By Nadeem Esmail
Sometime soon, the Smith government will begin a major shift in the administrative structure of Alberta’s health-care system, switching from a single overarching health authority (Alberta Health Services) to multiple authorities each tasked with overseeing one area of the health-care system. Unsurprisingly, the usual defenders of the status quo were quick to decry the reform as unnecessary or problematic. To other critics, this seems a lot like a distraction tactic from the old playbook where the deck chairs on the Titanic are shuffled to make it appear as if the government is finally doing something about the province’s failing health-care system while nothing will really change.
Then again, it’s also possible that the provincial government is building the structure for some very positive reforms that will meaningfully benefit Alberta’s patients in the future. Alberta’s health-care system is not known for being efficient, effective or timely – and reforms are badly needed.
Among the provinces, Alberta’s provincial health spending ranked second-highest (after adjusting for age and sex) in 2021, the latest year of available data, while Albertans endure wait times that are longer than the national average. Nationally, Canada is a relatively high spender among universal health-care countries, yet ranks near the bottom for the availability of medical professionals, medical technologies and hospital resources. And Canadian patients suffer some of the longest delays in access to care in the developed world.
Put simply, Albertans spend more and get less than their counterparts in other developed countries when it comes to universal health care. The solution is to learn from countries such as Switzerland, Australia and Germany, which all deliver more timely universal care with comparable health spending to our own.
So what do these countries do differently? They all have private competitive providers delivering universally accessible services within the public system, and payment for such care is based on actual delivery of services, known as “activity-based” funding. Alberta’s new bureaucratic shuffle appears to bear little resemblance to these higher-performing approaches pursued elsewhere. And if the bureaucratic shuffle is the entire goal, then this reform will likely generate little to no improvement.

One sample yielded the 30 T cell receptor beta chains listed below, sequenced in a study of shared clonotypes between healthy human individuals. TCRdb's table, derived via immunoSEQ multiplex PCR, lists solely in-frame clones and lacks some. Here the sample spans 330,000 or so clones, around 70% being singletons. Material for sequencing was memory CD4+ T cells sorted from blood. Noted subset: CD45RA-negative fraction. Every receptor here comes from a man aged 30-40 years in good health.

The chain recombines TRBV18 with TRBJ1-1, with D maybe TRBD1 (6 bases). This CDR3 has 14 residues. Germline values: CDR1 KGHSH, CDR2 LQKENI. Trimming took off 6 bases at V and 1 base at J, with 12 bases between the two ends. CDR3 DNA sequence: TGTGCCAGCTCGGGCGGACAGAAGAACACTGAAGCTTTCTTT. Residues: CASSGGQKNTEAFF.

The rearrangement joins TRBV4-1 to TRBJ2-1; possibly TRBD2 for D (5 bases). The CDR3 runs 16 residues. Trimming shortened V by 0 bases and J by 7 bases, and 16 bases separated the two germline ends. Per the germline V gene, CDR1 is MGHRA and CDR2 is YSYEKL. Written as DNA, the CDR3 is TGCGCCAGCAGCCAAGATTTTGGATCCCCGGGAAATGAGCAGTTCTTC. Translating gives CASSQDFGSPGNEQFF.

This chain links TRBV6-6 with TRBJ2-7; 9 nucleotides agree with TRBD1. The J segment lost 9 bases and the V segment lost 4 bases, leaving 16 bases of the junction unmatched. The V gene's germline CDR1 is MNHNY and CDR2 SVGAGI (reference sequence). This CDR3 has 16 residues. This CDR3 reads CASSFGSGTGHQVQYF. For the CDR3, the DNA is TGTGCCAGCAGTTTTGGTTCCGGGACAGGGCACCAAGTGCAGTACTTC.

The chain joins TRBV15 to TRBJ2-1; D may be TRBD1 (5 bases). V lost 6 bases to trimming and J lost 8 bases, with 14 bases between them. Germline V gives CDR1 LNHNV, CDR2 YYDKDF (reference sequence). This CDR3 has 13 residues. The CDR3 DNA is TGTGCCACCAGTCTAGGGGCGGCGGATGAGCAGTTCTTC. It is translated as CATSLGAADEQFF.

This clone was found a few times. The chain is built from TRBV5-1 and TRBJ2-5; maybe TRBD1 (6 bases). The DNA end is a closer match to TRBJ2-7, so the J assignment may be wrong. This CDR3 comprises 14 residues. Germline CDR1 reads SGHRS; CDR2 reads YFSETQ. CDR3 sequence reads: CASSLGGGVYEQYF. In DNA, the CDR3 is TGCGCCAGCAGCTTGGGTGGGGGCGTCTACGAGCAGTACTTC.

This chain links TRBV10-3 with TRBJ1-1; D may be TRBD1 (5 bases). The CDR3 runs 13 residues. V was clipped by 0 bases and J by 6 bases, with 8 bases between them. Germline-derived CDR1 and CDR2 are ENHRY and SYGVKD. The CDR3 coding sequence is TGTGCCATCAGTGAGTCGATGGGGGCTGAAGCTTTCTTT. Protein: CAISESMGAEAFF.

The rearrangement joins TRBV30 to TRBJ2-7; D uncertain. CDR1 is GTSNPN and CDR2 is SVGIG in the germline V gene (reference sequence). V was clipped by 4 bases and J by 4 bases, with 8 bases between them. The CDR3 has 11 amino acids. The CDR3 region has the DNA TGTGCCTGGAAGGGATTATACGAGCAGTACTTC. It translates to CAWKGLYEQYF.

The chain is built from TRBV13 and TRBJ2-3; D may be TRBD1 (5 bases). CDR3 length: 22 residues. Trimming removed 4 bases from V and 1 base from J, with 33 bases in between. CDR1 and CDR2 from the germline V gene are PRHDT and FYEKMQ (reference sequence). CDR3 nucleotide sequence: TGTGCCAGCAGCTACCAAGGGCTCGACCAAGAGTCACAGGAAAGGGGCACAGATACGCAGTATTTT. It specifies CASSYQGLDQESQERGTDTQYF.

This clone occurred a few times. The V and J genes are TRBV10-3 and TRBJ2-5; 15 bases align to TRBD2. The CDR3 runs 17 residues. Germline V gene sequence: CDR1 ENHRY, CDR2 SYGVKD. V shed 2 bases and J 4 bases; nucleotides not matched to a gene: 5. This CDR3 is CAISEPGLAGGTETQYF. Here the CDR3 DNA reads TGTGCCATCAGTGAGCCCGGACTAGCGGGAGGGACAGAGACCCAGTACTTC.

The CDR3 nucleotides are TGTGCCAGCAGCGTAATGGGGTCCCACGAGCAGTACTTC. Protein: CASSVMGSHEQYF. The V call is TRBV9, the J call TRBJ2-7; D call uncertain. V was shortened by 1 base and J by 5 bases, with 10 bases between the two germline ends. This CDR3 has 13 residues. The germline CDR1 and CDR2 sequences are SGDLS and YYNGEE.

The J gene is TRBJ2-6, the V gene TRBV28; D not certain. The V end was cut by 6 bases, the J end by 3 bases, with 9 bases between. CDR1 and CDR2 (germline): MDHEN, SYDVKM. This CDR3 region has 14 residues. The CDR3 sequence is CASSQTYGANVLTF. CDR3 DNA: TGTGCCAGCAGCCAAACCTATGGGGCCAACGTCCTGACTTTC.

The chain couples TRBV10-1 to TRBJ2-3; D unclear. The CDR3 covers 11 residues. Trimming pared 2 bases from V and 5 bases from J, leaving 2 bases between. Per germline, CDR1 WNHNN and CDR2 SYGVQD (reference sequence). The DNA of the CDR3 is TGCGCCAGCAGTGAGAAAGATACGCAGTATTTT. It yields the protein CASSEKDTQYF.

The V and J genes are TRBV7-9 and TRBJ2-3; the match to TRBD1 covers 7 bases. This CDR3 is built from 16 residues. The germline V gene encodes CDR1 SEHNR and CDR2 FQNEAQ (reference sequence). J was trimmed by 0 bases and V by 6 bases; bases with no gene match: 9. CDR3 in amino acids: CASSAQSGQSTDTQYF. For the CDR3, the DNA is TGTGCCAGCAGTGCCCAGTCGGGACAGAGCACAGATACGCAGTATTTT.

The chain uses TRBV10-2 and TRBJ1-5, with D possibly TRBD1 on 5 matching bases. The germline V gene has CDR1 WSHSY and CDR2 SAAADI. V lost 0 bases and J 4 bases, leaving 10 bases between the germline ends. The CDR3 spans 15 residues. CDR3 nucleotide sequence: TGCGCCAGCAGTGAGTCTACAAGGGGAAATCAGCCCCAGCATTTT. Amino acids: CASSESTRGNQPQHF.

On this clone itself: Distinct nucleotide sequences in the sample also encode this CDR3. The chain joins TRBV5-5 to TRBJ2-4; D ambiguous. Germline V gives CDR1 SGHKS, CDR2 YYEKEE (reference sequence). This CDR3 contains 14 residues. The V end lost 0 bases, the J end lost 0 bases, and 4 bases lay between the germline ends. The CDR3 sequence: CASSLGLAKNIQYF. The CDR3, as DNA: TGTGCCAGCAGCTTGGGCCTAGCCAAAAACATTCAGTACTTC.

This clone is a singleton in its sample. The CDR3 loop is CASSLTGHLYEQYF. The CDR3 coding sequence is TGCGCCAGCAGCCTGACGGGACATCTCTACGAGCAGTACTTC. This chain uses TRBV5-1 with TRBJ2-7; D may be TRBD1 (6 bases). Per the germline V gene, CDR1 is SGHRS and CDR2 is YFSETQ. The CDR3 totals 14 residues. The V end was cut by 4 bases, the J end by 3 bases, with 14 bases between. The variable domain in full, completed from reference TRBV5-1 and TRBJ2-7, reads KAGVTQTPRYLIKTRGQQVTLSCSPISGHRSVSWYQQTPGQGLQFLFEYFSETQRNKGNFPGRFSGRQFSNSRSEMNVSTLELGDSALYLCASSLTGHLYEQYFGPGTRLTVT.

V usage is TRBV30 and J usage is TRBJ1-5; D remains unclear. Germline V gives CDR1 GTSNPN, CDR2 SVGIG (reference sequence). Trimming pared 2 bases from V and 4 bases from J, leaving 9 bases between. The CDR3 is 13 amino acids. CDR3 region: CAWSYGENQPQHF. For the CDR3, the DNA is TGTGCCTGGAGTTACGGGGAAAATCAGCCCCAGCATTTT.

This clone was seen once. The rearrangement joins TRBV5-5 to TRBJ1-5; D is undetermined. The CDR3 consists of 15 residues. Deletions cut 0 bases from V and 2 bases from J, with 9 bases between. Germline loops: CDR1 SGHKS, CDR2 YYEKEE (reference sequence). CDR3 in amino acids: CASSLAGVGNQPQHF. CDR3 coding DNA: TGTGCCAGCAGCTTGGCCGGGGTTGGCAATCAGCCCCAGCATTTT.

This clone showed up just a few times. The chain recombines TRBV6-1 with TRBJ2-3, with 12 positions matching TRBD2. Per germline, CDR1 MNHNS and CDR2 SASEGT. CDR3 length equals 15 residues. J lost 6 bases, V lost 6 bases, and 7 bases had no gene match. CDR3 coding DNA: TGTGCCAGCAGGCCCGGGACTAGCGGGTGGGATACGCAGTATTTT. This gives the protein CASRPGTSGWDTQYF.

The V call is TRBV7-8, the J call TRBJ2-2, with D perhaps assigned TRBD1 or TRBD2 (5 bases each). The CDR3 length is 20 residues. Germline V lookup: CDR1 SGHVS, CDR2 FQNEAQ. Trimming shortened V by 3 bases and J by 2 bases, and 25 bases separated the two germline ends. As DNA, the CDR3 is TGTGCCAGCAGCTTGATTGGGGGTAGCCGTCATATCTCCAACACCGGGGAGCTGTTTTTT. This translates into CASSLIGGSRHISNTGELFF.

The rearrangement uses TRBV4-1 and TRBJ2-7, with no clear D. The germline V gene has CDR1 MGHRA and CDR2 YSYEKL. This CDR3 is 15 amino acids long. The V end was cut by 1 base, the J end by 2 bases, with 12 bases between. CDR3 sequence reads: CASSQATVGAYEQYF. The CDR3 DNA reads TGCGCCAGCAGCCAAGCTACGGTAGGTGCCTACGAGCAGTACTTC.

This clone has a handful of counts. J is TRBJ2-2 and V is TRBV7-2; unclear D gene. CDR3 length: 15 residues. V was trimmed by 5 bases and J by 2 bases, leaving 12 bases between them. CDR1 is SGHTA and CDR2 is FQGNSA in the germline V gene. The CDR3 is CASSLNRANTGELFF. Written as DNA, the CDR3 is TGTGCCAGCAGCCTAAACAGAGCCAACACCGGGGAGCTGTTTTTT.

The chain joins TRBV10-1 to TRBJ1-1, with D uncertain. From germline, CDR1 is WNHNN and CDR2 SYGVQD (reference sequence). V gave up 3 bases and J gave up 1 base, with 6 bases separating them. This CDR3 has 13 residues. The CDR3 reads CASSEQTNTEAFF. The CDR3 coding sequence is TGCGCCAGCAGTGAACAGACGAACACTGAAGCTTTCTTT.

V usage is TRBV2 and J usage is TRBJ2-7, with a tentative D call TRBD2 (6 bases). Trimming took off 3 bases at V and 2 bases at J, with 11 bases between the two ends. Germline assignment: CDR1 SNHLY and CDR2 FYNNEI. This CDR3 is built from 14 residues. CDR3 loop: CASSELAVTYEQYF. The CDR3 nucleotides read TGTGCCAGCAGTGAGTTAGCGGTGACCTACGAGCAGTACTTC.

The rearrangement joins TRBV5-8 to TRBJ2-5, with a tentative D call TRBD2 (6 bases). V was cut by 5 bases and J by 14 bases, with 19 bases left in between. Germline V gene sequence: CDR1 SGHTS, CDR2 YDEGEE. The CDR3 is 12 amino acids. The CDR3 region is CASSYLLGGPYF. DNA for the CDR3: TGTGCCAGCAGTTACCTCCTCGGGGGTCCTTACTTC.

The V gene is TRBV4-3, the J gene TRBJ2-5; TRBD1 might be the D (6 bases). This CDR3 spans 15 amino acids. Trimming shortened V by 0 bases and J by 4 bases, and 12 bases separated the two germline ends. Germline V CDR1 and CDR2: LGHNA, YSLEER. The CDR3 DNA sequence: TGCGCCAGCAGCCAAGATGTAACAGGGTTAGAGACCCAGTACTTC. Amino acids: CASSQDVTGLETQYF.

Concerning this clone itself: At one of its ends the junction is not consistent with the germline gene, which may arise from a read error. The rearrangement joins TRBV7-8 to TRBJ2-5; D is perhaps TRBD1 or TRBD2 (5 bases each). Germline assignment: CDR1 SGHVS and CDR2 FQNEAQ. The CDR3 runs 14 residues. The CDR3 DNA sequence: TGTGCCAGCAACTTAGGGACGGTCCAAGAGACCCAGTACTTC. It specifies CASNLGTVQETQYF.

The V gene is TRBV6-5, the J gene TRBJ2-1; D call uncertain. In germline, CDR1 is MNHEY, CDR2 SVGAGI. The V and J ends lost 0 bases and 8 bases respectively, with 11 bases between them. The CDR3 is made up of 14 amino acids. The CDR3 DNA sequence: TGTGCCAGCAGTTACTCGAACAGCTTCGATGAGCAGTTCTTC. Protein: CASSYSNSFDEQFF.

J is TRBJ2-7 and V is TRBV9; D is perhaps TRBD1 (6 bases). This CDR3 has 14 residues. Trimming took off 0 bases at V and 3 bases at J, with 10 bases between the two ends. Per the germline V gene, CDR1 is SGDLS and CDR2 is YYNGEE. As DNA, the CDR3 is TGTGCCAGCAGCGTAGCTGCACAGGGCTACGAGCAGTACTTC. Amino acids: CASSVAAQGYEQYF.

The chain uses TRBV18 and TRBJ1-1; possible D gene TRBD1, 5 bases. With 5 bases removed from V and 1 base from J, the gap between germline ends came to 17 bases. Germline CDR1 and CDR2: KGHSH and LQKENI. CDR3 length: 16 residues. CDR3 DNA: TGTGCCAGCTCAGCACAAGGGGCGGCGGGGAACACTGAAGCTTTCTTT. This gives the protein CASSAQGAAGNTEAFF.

But again, perhaps the Smith government is setting the stage for meaningful reform. Before moving from a government-dominated health-care system to a higher-performing model with competitive patient-focused delivery, governments must first separate and clearly define the roles of the purchaser of health care and the providers of that care. Alberta Health Services, which the government will soon begin to dissect, directly provides, oversees and pays for health-care services (e.g. surgeries) in the province. This leads to a lack of transparency and the politicization of health-care decision-making.
A shift to multiple health authorities focused on the delivery of care, accountable to other authorities and the provincial government, has hints of the more transparent and contractual relationships between payers and providers that have reduced wait times and enhanced health system efficiency in several European countries. If that’s indeed the government’s goal, Albertans could soon benefit from an improved system.
In other words, if this reform, to move from one large health authority to multiple authorities, is really about more clearly defining government’s role as the purchaser and oversight authority for universal health care, with authorities and providers being transparently accountable for delivering timely quality care to patients, then Albertans may well be on the road to shorter wait times and a higher-quality health-care system.
However, if this is the provincial government working from the same old playbook, with another administrative shuffle to distract Albertans from the real problems in the health-care system, then nothing will really change and patients will pay the price.
Nadeem Esmail is a senior fellow at the Fraser Institute.